Talk:DNS zone

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Re the sentence "A DNS zone is a portion of a domain name space using the Domain Name System (DNS) for which administrative responsibility has been delegated" let me put the problem with that sentence this way: what is the name of the Domain Name System for which administrative responsibility has been delegated, and what is the name of the Domain Name System for which administrative responsibility has not been delegated? Why would a portion of a domain name space use a Domain Name System for which administrative responsibility has not been delegated? Nomenclator (talk) 14:26, 22 March 2013 (UTC)

RFC 1034 first mentions the word ZONE in the sentence "Authoritative information is organized into units called ZONEs, and these zones can be automatically distributed to the name servers which provide redundant service for the data in a zone."

That wasn't much help. It starts using the word ZONE without defining it.

RFC 1035 isn't much help either. First use of the word ZONE: "Name servers manage two kinds of data. The first kind of data held in sets called zones; each zone is the complete database for a particular "pruned" subtree of the domain space. This data is called authoritative. A name server periodically checks to make sure that its zones are up to date, and if not, obtains a new copy of updated zones"

"The first kind of data held in sets called zones" is not even a sentence; there is no verb, just a subject and an object and no clue as to how they relate to each other. Then the second sentence (after the semi-colon") uses the word "pruned" without defining it, or what "called authoritative" means. RFC 1034 implies that the zone is the "information," or Data; RFC 1035 implies that a zone is the actual file ConTaining the data. Which is it? Not to be picky, but the clause "obtains a new copy of updated zones" contains a redundancy. A "NEW copy of UPDATED zone" tells us no more about what happens than a "COPY of UPDATED zone."Nomenclator (talk) 11:49, 18 March 2013 (UTC)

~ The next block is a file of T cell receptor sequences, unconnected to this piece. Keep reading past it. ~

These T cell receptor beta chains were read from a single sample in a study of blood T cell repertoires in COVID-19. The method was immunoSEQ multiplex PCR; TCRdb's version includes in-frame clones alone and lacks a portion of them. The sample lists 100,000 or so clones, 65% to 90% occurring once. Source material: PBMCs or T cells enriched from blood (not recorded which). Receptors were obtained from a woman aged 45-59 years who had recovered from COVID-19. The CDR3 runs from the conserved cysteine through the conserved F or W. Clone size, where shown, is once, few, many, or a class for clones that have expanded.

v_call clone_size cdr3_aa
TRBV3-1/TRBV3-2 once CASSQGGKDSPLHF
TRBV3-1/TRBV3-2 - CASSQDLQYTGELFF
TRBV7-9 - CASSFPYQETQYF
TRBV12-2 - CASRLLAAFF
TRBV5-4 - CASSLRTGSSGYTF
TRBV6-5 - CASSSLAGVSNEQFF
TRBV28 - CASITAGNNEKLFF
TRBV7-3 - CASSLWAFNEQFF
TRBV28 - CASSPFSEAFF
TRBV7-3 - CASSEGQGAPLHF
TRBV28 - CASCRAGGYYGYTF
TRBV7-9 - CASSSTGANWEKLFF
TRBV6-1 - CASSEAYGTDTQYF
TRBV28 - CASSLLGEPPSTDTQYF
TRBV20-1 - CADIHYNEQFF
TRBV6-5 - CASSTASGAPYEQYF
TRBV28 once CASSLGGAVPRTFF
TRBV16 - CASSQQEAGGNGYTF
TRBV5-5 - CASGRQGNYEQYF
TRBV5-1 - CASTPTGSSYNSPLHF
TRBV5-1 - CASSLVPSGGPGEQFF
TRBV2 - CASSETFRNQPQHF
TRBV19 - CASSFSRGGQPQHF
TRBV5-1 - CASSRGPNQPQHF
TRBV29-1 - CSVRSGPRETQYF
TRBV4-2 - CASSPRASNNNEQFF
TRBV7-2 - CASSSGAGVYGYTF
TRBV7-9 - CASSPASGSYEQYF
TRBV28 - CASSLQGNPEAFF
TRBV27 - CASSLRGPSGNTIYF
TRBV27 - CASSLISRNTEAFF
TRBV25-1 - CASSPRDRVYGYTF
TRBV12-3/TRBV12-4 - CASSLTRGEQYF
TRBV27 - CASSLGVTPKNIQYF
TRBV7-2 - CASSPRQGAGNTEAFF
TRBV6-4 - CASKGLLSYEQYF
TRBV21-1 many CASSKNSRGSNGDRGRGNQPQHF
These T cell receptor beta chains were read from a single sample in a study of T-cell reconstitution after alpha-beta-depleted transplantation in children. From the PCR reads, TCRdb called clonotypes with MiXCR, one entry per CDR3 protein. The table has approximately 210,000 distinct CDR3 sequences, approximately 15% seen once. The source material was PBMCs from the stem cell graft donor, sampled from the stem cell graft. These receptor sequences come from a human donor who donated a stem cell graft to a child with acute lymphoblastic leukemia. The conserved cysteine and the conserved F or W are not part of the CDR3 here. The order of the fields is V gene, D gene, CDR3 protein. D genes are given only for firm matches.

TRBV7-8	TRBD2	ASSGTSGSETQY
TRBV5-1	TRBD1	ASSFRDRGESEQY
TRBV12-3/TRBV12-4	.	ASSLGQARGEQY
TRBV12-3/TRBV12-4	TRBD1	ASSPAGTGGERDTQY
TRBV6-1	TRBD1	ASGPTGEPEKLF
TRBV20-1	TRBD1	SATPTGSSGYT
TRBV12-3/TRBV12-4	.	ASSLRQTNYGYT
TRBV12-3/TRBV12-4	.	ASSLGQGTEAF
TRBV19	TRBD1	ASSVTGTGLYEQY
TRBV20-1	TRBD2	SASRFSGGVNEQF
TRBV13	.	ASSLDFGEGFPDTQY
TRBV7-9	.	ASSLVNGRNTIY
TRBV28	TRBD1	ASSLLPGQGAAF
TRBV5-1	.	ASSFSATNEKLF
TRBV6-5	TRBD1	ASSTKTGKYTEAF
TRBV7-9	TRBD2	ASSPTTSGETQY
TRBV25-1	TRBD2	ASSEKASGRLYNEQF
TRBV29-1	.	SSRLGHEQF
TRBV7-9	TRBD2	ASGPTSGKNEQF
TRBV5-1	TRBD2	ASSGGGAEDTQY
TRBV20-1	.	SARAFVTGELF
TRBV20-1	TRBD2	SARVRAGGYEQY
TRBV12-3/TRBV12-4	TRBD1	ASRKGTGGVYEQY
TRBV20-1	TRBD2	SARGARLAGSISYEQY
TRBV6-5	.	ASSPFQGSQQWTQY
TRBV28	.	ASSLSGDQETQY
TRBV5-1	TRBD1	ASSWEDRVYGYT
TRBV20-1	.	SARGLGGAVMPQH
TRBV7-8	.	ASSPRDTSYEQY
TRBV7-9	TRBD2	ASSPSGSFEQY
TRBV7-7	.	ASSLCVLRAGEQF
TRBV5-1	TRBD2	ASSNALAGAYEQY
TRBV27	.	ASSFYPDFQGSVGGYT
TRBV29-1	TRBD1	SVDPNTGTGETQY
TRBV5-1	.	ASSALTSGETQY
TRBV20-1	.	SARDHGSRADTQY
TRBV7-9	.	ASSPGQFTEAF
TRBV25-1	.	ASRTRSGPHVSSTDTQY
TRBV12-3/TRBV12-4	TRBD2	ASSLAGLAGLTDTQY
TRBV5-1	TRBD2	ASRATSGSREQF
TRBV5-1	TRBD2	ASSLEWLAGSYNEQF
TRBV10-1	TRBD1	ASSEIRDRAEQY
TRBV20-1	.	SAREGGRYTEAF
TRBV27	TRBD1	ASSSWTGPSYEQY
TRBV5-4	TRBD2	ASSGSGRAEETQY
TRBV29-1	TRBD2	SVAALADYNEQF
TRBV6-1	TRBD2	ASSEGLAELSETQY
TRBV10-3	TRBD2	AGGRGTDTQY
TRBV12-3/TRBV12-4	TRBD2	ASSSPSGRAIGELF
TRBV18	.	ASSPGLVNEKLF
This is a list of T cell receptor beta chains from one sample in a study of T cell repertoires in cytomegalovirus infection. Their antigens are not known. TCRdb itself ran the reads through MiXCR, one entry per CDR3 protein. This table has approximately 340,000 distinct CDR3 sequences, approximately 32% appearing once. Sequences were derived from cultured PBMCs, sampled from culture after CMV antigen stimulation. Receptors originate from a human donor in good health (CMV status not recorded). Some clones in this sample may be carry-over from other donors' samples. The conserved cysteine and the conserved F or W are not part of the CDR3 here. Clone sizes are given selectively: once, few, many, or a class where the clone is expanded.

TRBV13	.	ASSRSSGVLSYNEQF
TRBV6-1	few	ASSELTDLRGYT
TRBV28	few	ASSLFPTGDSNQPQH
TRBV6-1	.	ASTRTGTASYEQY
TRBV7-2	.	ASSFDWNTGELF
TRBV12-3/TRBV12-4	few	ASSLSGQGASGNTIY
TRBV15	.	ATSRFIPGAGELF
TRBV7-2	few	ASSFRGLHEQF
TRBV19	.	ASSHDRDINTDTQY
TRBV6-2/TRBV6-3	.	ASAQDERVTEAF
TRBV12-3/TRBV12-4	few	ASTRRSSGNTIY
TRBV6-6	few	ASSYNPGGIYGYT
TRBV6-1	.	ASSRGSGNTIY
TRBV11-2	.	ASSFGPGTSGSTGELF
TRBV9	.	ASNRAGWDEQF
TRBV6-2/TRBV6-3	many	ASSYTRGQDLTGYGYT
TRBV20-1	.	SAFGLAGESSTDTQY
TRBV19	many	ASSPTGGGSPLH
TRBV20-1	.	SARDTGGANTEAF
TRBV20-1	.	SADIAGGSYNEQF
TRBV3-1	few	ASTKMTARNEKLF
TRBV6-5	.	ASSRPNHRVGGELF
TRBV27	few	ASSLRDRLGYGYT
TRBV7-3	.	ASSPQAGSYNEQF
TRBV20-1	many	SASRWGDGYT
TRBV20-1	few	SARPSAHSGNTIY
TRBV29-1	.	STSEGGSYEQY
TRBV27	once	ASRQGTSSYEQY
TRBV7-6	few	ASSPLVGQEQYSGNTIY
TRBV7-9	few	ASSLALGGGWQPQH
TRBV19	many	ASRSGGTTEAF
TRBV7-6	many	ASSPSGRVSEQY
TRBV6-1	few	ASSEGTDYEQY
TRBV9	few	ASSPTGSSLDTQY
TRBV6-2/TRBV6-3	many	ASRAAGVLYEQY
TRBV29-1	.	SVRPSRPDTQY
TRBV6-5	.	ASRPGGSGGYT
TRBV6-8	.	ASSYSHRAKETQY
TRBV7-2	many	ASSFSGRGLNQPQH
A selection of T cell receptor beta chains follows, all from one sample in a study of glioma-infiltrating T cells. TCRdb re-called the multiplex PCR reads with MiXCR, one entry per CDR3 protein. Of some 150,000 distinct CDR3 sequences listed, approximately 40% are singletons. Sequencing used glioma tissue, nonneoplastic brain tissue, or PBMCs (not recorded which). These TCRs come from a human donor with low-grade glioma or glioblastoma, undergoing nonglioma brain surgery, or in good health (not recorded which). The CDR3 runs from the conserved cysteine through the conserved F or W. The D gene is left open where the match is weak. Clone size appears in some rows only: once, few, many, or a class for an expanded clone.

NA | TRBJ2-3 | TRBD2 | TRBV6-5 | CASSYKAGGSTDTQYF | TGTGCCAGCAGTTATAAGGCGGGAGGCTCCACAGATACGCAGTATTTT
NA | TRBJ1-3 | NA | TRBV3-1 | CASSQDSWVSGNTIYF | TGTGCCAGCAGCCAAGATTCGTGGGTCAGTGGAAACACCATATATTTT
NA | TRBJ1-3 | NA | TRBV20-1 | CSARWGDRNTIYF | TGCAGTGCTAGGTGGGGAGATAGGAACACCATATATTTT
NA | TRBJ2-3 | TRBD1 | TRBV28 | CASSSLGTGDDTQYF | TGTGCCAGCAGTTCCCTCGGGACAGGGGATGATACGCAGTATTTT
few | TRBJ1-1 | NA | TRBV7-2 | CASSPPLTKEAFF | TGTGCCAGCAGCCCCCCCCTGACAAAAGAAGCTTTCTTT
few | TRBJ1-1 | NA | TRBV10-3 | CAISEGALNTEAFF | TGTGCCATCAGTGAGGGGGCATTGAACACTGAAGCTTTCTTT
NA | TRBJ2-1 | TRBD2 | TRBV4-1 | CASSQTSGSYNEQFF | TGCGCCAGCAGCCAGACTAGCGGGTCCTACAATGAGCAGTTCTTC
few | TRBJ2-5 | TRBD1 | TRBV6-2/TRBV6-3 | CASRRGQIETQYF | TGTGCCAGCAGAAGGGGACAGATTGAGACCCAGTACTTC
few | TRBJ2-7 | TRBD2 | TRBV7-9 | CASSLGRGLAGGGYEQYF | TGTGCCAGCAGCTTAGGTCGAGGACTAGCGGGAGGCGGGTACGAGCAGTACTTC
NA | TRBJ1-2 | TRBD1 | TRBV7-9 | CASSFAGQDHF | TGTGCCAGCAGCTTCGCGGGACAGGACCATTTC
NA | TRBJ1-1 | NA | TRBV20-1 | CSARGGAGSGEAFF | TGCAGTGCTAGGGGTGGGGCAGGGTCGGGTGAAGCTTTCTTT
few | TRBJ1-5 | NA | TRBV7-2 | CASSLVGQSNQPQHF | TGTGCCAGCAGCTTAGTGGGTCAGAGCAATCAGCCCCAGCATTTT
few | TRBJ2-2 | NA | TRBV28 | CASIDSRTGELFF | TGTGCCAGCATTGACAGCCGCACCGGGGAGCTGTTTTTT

is defined by[edit]

"The DNS namespace is defined by RFC 1034, "Domain Names - Concepts and Facilities" and RFC 1035, "Domain Names - Implementation and Specification"", yes, but what is the actual definition? — Preceding unsigned comment added by 156.17.236.67 (talk) 22:15, 7 November 2011 (UTC)

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In the definition "A DNS zone is a portion of a domain name space using the Domain Name System (DNS) for which administrative responsibility has been delegated," it is not clear by its location in the sentence whether the prepositional clause "for which administrative responsibility has been delegated" refers to (1) a DNS zone or (2) a domain name space using the Domain Name System or (3) the Domain Name System.

Also, it is not clear by its location in the sentence whether the prepositional phrase "using the Domain Name System (DNS)" refers to (1) a portion of a domain name space (2) a domain name space.